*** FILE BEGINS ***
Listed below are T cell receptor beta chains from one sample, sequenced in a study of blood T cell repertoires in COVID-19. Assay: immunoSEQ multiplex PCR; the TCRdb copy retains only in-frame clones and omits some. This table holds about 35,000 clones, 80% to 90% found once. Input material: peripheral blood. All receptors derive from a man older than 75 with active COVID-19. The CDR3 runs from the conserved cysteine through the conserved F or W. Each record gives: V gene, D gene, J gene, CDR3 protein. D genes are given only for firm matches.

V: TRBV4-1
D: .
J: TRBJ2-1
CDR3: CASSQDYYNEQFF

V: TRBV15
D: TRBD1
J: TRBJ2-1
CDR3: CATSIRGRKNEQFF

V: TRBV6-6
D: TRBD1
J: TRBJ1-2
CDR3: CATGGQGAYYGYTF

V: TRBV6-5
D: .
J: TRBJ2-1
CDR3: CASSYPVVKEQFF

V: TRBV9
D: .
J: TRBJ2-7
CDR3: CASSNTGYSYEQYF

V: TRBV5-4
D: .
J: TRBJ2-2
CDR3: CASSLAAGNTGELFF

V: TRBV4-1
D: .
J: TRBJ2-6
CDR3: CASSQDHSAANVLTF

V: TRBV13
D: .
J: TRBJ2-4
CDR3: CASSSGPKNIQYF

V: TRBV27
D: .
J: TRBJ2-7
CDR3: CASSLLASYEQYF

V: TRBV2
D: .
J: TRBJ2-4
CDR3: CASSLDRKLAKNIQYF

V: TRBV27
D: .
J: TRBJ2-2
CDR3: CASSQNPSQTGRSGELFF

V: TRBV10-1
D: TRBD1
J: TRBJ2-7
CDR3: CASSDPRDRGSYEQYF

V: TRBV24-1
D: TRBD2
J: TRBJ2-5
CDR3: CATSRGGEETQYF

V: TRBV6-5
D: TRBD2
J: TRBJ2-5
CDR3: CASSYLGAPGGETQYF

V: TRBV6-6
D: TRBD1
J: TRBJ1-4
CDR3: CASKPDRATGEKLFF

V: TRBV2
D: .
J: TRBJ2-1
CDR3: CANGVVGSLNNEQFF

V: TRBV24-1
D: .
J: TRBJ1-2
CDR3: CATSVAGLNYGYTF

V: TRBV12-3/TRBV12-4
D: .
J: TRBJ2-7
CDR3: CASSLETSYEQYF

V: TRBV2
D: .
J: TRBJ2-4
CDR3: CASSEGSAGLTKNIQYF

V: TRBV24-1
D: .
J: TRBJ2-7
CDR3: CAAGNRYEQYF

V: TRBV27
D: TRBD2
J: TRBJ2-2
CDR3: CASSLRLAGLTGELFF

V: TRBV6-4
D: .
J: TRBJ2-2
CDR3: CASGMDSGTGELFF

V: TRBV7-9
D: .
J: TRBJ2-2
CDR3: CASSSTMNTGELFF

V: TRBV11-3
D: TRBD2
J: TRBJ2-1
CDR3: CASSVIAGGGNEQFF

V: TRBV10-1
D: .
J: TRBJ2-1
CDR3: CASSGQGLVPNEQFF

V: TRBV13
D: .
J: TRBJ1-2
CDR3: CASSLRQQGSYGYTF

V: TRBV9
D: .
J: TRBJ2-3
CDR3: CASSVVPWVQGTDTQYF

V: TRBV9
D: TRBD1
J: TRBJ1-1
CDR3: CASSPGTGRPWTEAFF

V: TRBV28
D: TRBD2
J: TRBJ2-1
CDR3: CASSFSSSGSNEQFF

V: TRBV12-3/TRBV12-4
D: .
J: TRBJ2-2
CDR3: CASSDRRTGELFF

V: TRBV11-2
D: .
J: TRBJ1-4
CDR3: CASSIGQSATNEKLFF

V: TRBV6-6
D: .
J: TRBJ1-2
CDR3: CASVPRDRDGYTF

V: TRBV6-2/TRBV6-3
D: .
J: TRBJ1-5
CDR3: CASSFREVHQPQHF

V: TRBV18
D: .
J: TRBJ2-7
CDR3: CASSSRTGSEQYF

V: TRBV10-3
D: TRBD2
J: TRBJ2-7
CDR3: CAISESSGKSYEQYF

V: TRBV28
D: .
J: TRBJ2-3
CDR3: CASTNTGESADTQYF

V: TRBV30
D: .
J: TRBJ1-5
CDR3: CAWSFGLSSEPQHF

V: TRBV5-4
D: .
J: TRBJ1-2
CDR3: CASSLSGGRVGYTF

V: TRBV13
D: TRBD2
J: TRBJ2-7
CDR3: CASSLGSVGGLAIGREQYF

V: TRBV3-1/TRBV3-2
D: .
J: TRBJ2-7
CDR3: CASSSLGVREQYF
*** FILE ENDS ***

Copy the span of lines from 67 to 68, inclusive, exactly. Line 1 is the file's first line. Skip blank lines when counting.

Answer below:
D: .
J: TRBJ1-2